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JSTOR

JSTOR (; short for Journal Storage) is a digital library founded in 1995 in New York City. Originally containing digitized back issues of academic journals, it now encompasses books and other primary sources as well as current issues of journals in the humanities and social sciences. It provides full-text searches of almost 2,000 journals.

JSTOR
Screenshot
The JSTOR front page
Type of site
Digital library
Available inEnglish (includes content in other languages)
OwnerIthaka Harbors, Inc.
Created byAndrew W. Mellon Foundation
Founder(s)William G. Bowen
URLjstor.org
RegistrationYes
Launched1995; 26 years ago (1995)
Current statusActive
OCLC number46609535
Links
Websitewww.jstor.org
Title list(s)support.jstor.org/hc/en-us/articles/115007466248-JSTOR-Title-Lists

As of 2013[update], more than 8,000 institutions in more than 160 countries had access to JSTOR. Most access is by subscription but some of the site is public domain, and open access content is available free of charge.

JSTOR's revenue was $86 million in 2015.

Contents

William G. Bowen, president of Princeton University from 1972 to 1988, founded JSTOR in 1995. JSTOR originally was conceived as a solution to one of the problems faced by libraries, especially research and university libraries, due to the increasing number of academic journals in existence. Most libraries found it prohibitively expensive in terms of cost and space to maintain a comprehensive collection of journals. By digitizing many journal titles, JSTOR allowed libraries to outsource the storage of journals with the confidence that they would remain available long-term. Online access and full-text searchability improved access dramatically.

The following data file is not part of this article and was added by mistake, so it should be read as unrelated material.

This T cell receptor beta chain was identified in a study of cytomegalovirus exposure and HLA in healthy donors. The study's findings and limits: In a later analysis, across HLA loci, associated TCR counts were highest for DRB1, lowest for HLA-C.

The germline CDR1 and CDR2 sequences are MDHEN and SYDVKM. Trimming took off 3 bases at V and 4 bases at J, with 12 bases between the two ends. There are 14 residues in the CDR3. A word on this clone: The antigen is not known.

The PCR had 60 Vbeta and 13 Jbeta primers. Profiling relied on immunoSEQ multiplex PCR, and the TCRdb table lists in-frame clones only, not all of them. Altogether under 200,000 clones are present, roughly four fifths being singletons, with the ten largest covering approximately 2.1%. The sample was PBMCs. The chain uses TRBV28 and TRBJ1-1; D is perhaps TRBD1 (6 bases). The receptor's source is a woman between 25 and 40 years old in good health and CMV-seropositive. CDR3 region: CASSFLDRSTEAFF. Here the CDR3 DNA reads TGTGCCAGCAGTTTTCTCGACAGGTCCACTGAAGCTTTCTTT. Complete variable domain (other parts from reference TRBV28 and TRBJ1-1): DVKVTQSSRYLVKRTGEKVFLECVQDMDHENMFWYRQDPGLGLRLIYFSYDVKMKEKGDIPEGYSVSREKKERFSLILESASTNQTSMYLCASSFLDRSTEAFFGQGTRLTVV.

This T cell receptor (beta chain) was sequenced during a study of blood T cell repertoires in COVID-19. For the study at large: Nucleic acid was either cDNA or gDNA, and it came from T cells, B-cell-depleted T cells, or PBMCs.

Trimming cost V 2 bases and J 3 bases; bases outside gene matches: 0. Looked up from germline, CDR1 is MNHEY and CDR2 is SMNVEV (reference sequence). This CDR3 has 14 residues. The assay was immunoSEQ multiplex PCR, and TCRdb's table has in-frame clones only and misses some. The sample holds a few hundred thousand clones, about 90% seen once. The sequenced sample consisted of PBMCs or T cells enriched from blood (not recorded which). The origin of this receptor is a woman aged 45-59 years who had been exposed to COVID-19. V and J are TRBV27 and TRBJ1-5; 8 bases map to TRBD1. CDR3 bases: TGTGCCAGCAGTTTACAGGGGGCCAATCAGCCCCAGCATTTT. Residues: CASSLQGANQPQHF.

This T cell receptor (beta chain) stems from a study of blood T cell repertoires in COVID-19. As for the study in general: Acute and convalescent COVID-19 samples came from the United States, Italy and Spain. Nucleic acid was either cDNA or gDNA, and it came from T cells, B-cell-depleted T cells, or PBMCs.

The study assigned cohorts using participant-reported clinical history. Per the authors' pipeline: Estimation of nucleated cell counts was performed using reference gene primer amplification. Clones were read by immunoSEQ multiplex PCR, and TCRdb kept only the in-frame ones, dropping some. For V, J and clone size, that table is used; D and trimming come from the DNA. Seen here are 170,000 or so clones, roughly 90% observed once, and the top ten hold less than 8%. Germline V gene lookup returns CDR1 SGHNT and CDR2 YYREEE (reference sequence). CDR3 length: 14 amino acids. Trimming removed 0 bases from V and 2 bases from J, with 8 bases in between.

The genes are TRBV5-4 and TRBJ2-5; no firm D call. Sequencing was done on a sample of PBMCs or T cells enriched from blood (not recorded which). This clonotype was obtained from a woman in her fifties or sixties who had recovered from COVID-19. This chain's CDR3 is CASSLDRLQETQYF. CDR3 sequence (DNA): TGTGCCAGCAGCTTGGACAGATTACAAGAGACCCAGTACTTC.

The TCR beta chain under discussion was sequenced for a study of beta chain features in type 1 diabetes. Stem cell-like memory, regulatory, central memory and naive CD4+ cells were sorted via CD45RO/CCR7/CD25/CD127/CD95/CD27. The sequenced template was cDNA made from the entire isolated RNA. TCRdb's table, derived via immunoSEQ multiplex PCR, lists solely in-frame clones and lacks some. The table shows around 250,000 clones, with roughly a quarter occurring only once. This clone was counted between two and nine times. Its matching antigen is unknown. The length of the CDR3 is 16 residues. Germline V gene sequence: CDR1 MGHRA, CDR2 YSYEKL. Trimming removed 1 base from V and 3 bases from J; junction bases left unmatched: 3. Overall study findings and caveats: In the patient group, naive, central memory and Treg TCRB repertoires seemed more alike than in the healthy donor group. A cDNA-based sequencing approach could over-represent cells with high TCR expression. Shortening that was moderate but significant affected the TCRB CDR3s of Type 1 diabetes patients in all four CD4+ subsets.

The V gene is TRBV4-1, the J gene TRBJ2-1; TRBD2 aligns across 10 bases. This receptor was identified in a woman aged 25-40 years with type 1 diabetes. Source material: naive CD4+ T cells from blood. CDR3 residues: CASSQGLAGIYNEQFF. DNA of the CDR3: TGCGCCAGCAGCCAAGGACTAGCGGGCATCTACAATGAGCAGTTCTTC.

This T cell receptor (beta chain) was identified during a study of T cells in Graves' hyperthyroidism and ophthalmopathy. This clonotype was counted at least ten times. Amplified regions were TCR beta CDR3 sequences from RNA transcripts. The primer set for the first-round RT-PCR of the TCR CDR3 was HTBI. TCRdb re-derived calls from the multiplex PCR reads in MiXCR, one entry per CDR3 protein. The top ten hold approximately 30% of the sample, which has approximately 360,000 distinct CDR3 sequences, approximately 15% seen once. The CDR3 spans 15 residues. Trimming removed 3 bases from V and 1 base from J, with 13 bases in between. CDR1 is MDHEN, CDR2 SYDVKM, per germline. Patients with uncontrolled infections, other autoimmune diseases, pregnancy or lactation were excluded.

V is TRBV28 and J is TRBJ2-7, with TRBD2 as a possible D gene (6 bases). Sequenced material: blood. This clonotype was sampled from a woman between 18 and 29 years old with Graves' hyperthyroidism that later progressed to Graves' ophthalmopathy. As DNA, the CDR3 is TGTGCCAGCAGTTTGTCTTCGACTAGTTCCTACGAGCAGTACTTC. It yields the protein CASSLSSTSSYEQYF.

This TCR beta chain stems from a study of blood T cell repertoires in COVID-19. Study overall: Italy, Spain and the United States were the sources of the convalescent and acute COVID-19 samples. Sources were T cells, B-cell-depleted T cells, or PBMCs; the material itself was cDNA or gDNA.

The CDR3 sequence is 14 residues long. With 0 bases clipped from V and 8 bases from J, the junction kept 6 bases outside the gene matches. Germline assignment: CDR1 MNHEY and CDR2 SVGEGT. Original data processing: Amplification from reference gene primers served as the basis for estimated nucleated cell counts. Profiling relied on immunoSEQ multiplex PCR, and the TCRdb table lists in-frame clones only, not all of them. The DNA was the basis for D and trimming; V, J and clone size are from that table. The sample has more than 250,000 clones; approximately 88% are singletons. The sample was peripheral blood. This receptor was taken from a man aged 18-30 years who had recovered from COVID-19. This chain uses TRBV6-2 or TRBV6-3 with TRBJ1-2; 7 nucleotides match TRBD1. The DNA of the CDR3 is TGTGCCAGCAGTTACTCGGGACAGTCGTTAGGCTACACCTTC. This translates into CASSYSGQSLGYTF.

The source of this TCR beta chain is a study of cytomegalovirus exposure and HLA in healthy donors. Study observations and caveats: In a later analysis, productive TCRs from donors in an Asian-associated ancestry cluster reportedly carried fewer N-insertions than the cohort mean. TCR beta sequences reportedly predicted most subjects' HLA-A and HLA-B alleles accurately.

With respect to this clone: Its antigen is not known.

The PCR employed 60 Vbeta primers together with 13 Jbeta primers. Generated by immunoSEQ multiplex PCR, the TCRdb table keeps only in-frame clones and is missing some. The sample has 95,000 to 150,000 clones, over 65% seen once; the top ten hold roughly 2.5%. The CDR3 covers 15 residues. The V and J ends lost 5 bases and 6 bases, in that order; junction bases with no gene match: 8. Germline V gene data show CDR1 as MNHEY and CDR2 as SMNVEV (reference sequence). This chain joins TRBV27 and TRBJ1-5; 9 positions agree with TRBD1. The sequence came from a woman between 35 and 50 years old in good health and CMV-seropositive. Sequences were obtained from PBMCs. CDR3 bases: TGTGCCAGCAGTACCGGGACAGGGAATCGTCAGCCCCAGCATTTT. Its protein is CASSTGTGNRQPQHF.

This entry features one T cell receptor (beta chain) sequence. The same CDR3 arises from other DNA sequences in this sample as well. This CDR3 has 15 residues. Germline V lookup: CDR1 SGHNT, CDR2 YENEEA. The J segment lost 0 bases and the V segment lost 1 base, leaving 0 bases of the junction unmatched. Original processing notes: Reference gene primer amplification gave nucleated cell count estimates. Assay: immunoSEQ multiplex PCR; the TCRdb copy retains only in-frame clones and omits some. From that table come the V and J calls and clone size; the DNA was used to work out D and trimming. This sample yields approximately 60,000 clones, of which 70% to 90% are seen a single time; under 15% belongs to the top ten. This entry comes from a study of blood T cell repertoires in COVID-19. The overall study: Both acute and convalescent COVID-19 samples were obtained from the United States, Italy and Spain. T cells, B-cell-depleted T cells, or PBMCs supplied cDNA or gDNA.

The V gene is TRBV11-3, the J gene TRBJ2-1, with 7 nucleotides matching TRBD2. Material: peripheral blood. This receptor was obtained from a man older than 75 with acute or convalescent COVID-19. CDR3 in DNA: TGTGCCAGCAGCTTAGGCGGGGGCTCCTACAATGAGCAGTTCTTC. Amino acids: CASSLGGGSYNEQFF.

Bowen initially considered using CD-ROMs for distribution. However, Ira Fuchs, Princeton University's vice president for Computing and Information Technology, convinced Bowen that CD-ROM was becoming an increasingly outdated technology and that network distribution could eliminate redundancy and increase accessibility. (For example, all Princeton's administrative and academic buildings were networked by 1989; the student dormitory network was completed in 1994; and campus networks like the one at Princeton were, in turn, linked to larger networks such as BITNET and the Internet.) JSTOR was initiated in 1995 at seven different library sites, and originally encompassed ten economics and history journals. JSTOR access improved based on feedback from its initial sites, and it became a fully searchable index accessible from any ordinary web browser. Special software was put in place to make pictures and graphs clear and readable.

With the success of this limited project, Bowen and Kevin Guthrie, the then-president of JSTOR, wanted to expand the number of participating journals. They met with representatives of the Royal Society of London and an agreement was made to digitize the Philosophical Transactions of the Royal Society dating from its beginning in 1665. The work of adding these volumes to JSTOR was completed by December 2000.